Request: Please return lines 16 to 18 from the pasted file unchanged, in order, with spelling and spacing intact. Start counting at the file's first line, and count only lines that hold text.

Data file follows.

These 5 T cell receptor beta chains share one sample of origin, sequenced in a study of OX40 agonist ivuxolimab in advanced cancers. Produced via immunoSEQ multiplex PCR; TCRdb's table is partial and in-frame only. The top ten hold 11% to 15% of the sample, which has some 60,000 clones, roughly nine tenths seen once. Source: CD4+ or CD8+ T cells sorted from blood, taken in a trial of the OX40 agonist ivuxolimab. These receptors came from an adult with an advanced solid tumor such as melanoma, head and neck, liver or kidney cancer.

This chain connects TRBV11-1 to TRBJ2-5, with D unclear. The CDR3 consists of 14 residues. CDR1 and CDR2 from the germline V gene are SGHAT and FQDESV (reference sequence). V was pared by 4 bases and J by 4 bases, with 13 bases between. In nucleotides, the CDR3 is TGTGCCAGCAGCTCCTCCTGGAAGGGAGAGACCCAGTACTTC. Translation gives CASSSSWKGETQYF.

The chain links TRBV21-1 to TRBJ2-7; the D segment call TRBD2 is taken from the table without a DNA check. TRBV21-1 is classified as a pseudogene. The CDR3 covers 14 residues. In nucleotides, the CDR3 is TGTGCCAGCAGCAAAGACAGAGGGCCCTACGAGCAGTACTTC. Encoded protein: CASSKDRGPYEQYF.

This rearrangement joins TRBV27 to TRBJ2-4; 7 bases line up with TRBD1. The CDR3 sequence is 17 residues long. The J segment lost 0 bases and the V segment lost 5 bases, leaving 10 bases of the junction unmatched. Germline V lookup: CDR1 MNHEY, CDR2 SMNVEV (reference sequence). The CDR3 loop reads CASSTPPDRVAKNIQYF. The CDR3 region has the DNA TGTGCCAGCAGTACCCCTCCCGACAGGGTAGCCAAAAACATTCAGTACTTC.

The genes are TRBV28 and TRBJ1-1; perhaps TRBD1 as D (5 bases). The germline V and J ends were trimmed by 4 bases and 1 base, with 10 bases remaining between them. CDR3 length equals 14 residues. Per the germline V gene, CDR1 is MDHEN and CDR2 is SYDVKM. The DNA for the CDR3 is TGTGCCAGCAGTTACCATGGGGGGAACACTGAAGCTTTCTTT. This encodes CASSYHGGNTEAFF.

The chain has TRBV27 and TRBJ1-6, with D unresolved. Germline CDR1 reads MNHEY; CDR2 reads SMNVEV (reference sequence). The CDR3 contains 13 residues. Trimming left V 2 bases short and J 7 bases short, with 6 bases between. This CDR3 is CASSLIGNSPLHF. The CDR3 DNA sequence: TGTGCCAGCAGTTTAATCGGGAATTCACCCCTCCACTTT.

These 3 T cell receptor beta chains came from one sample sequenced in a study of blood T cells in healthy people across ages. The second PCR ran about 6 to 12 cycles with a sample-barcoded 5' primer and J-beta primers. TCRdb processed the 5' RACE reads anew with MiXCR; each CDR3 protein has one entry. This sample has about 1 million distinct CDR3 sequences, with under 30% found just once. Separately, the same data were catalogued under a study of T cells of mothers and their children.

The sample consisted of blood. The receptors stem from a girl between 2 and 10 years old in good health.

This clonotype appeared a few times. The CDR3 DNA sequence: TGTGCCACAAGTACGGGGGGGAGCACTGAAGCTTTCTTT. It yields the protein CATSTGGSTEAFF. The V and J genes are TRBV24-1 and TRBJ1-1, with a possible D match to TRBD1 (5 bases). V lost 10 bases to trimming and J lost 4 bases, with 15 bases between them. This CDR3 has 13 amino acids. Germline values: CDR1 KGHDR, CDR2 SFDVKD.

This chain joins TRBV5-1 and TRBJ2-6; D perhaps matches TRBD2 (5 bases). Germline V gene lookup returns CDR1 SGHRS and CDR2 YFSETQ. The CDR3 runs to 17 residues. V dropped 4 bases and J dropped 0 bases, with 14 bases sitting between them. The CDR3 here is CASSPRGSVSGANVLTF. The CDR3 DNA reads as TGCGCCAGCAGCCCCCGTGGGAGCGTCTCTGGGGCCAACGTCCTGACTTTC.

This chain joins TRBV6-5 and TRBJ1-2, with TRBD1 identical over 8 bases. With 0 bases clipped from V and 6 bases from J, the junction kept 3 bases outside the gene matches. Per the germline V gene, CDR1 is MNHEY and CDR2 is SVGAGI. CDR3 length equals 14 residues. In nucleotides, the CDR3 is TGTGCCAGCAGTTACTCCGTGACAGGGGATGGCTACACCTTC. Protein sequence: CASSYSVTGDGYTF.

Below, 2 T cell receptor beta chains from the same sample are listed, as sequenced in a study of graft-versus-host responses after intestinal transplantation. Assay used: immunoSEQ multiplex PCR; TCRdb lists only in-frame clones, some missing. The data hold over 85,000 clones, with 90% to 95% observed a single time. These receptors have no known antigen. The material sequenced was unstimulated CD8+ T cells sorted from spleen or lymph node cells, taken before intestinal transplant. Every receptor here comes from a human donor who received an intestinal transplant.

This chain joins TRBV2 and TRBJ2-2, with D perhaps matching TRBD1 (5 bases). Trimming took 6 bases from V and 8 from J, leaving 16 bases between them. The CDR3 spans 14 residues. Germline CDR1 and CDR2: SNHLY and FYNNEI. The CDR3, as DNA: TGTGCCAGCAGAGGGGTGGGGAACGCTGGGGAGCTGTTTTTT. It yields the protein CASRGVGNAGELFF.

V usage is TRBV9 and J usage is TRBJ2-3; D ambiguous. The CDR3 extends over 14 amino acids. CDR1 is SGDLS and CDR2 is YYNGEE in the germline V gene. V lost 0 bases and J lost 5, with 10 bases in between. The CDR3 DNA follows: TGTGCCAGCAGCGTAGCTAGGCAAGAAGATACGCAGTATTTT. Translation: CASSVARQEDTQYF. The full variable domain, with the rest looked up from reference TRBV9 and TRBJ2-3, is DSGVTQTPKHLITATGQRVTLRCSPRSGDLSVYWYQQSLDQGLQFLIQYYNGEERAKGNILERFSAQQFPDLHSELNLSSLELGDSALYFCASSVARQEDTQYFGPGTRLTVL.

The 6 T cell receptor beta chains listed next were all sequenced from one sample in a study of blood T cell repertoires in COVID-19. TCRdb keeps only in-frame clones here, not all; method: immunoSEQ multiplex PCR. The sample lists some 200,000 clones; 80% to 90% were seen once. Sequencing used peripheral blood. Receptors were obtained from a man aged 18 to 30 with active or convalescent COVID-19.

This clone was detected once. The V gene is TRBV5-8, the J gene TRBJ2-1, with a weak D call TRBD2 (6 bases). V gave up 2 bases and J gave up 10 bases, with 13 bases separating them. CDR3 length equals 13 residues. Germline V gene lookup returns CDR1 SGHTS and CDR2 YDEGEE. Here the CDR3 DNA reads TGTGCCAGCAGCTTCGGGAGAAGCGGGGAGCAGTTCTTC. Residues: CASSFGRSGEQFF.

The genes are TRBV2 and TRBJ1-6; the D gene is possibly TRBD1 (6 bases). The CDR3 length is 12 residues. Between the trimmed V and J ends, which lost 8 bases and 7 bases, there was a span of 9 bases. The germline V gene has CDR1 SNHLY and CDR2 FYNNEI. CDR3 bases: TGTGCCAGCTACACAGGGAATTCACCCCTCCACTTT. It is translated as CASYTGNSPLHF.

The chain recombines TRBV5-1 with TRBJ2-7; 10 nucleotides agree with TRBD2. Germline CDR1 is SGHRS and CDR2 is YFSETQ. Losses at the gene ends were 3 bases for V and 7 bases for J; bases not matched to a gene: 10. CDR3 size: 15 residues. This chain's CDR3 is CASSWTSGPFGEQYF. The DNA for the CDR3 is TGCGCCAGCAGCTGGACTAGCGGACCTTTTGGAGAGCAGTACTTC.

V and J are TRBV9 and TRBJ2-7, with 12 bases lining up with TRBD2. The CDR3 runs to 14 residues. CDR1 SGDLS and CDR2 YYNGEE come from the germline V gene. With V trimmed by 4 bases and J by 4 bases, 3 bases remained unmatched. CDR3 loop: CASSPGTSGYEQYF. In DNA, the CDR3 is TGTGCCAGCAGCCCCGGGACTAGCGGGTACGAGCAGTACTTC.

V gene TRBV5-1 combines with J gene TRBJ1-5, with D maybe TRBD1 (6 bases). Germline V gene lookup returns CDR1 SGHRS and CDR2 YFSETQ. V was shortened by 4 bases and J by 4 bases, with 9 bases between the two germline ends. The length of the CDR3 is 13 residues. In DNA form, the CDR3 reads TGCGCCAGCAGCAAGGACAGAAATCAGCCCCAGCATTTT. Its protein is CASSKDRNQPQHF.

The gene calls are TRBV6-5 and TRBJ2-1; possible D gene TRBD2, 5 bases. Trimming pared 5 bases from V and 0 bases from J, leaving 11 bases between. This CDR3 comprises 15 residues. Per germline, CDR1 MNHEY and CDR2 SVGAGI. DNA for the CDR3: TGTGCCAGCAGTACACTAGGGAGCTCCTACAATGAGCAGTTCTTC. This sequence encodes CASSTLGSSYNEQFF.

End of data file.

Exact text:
This clone was detected once. The V gene is TRBV5-8, the J gene TRBJ2-1, with a weak D call TRBD2 (6 bases). V gave up 2 bases and J gave up 10 bases, with 13 bases separating them. CDR3 length equals 13 residues. Germline V gene lookup returns CDR1 SGHTS and CDR2 YDEGEE. Here the CDR3 DNA reads TGTGCCAGCAGCTTCGGGAGAAGCGGGGAGCAGTTCTTC. Residues: CASSFGRSGEQFF.

The genes are TRBV2 and TRBJ1-6; the D gene is possibly TRBD1 (6 bases). The CDR3 length is 12 residues. Between the trimmed V and J ends, which lost 8 bases and 7 bases, there was a span of 9 bases. The germline V gene has CDR1 SNHLY and CDR2 FYNNEI. CDR3 bases: TGTGCCAGCTACACAGGGAATTCACCCCTCCACTTT. It is translated as CASYTGNSPLHF.

The chain recombines TRBV5-1 with TRBJ2-7; 10 nucleotides agree with TRBD2. Germline CDR1 is SGHRS and CDR2 is YFSETQ. Losses at the gene ends were 3 bases for V and 7 bases for J; bases not matched to a gene: 10. CDR3 size: 15 residues. This chain's CDR3 is CASSWTSGPFGEQYF. The DNA for the CDR3 is TGCGCCAGCAGCTGGACTAGCGGACCTTTTGGAGAGCAGTACTTC.